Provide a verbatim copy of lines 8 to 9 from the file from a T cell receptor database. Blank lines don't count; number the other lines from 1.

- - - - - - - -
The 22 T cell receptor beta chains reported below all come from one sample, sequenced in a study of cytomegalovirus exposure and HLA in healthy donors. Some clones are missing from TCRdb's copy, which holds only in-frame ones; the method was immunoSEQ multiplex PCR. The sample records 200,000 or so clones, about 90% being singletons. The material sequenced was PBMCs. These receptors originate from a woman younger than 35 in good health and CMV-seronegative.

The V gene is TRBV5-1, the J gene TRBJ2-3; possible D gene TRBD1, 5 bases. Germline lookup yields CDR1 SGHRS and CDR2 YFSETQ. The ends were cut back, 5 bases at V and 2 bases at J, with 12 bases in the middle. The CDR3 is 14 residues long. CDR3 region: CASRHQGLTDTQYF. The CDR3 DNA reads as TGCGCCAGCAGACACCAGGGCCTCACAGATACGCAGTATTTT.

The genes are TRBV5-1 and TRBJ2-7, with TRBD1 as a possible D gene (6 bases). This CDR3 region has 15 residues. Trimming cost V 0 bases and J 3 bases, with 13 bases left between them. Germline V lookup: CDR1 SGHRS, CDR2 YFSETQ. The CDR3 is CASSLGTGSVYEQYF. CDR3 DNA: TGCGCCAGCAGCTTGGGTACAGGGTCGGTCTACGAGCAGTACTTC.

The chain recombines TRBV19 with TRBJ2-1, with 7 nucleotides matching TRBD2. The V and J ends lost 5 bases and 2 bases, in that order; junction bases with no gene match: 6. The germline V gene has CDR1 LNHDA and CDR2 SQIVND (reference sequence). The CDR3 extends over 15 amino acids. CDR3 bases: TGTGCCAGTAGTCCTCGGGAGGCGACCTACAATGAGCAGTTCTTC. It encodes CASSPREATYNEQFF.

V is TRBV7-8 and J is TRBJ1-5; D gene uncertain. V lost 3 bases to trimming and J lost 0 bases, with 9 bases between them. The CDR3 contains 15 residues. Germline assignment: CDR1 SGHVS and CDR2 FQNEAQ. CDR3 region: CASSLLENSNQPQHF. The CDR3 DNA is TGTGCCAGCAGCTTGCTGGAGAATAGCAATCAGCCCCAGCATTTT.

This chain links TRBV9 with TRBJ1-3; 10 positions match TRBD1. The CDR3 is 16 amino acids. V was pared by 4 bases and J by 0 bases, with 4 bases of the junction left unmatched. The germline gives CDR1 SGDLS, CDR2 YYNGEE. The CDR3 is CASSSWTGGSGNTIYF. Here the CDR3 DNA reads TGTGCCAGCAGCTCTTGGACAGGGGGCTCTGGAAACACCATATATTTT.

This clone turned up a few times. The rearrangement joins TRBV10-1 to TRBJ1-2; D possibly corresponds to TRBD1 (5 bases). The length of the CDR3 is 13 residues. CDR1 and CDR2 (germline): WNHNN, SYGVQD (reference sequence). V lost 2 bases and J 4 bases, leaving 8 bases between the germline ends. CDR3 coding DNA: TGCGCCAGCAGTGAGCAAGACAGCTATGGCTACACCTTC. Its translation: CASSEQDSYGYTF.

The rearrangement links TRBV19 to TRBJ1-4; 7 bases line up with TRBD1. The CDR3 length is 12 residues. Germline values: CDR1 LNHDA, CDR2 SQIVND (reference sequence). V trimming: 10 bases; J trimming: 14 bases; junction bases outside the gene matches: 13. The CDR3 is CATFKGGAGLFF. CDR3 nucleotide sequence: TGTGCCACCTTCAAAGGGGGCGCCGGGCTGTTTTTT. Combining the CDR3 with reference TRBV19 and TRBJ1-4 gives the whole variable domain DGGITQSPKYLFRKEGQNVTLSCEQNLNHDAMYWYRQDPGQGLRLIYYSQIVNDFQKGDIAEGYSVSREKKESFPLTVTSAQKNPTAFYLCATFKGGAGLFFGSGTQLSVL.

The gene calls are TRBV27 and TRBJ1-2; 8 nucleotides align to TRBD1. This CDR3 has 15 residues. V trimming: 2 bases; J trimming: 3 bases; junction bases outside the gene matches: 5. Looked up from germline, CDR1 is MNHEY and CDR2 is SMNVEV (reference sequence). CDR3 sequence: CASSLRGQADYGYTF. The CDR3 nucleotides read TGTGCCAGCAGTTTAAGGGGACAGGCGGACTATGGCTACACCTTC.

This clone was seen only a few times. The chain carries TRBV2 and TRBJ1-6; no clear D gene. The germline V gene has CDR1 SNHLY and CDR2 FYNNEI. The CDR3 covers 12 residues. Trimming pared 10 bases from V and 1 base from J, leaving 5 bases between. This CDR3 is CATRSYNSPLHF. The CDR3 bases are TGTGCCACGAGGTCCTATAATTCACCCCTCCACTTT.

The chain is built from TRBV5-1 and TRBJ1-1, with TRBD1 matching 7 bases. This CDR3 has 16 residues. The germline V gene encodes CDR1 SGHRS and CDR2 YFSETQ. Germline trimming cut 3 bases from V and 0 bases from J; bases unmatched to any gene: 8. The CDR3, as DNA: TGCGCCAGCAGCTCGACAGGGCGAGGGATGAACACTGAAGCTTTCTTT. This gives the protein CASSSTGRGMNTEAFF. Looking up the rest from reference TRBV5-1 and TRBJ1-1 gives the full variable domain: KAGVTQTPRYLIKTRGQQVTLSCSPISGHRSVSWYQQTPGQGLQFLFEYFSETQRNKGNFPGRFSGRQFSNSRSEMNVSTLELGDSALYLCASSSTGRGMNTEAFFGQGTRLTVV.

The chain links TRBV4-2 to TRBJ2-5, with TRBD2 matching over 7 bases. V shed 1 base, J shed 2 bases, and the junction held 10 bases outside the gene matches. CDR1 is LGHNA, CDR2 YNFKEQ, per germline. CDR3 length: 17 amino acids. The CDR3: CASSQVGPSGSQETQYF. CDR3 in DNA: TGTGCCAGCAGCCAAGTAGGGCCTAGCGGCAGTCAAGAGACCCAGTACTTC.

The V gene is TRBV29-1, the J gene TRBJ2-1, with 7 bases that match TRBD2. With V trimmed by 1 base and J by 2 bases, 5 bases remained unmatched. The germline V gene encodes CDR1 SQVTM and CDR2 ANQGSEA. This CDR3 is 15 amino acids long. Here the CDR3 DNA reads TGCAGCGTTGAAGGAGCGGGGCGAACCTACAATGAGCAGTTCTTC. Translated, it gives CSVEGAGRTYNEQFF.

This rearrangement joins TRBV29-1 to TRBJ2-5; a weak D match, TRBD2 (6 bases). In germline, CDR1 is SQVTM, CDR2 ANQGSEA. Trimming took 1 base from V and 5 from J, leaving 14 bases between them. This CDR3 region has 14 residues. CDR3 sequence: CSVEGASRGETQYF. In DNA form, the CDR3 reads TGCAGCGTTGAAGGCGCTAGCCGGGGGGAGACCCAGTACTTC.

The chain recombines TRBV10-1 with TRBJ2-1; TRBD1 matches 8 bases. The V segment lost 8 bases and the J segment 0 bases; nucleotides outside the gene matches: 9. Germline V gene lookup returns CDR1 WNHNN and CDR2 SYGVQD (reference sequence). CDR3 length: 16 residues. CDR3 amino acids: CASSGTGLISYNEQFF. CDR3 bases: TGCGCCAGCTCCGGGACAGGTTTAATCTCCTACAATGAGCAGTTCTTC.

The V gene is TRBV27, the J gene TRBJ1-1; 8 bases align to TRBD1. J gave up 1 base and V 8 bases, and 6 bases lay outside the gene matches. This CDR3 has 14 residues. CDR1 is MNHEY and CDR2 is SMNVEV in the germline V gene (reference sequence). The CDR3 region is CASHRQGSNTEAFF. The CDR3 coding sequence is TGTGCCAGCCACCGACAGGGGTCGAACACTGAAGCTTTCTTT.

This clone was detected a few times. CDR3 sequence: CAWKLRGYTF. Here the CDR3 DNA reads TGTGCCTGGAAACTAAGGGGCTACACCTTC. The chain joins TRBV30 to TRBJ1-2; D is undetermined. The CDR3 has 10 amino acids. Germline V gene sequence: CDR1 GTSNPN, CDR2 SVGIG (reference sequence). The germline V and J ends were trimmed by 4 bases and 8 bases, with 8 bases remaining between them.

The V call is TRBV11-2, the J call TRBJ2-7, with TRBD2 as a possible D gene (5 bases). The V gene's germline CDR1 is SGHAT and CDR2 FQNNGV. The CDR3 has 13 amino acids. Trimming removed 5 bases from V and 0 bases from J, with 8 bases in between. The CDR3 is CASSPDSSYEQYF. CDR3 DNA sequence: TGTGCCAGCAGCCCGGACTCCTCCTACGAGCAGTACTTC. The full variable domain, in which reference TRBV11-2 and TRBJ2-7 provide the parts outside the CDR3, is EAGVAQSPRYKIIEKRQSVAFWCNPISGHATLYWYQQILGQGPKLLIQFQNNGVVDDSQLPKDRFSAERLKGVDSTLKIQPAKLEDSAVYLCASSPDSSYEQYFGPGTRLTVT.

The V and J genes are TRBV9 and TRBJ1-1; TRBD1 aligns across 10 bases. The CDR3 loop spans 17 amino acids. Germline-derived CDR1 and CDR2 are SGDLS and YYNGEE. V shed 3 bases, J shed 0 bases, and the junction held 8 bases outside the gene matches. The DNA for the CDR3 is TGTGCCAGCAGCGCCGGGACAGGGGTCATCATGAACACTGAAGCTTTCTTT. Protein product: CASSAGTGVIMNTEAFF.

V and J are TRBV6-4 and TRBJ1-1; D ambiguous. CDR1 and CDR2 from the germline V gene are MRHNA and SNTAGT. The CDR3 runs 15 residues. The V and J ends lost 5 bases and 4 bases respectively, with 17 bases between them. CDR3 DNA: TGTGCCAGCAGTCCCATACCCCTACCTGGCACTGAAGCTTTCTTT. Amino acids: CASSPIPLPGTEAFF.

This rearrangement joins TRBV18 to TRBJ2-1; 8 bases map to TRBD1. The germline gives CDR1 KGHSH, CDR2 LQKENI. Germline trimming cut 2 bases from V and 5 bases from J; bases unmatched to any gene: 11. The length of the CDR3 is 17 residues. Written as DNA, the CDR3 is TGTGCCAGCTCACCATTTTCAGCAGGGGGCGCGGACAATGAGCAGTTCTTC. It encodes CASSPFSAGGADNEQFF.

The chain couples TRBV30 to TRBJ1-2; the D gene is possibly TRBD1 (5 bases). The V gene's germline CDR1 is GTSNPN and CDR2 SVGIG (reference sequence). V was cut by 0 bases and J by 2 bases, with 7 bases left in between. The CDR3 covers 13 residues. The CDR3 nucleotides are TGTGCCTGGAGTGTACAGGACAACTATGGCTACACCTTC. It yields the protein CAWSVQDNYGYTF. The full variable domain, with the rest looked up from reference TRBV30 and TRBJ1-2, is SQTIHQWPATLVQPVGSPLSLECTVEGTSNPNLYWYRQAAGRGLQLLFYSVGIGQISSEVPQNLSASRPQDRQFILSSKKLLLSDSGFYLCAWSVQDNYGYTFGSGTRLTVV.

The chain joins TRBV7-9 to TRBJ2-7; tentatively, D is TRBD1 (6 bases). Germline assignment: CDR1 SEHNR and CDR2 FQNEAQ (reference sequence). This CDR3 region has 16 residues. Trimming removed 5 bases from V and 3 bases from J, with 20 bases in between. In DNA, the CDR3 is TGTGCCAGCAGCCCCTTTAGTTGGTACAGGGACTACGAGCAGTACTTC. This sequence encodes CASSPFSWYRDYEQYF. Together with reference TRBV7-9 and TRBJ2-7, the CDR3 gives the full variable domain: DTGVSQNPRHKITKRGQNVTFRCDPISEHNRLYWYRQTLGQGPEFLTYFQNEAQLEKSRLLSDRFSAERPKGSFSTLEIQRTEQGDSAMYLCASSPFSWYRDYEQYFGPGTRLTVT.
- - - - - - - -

The rearrangement links TRBV19 to TRBJ1-4; 7 bases line up with TRBD1. The CDR3 length is 12 residues. Germline values: CDR1 LNHDA, CDR2 SQIVND (reference sequence). V trimming: 10 bases; J trimming: 14 bases; junction bases outside the gene matches: 13. The CDR3 is CATFKGGAGLFF. CDR3 nucleotide sequence: TGTGCCACCTTCAAAGGGGGCGCCGGGCTGTTTTTT. Combining the CDR3 with reference TRBV19 and TRBJ1-4 gives the whole variable domain DGGITQSPKYLFRKEGQNVTLSCEQNLNHDAMYWYRQDPGQGLRLIYYSQIVNDFQKGDIAEGYSVSREKKESFPLTVTSAQKNPTAFYLCATFKGGAGLFFGSGTQLSVL.

The gene calls are TRBV27 and TRBJ1-2; 8 nucleotides align to TRBD1. This CDR3 has 15 residues. V trimming: 2 bases; J trimming: 3 bases; junction bases outside the gene matches: 5. Looked up from germline, CDR1 is MNHEY and CDR2 is SMNVEV (reference sequence). CDR3 sequence: CASSLRGQADYGYTF. The CDR3 nucleotides read TGTGCCAGCAGTTTAAGGGGACAGGCGGACTATGGCTACACCTTC.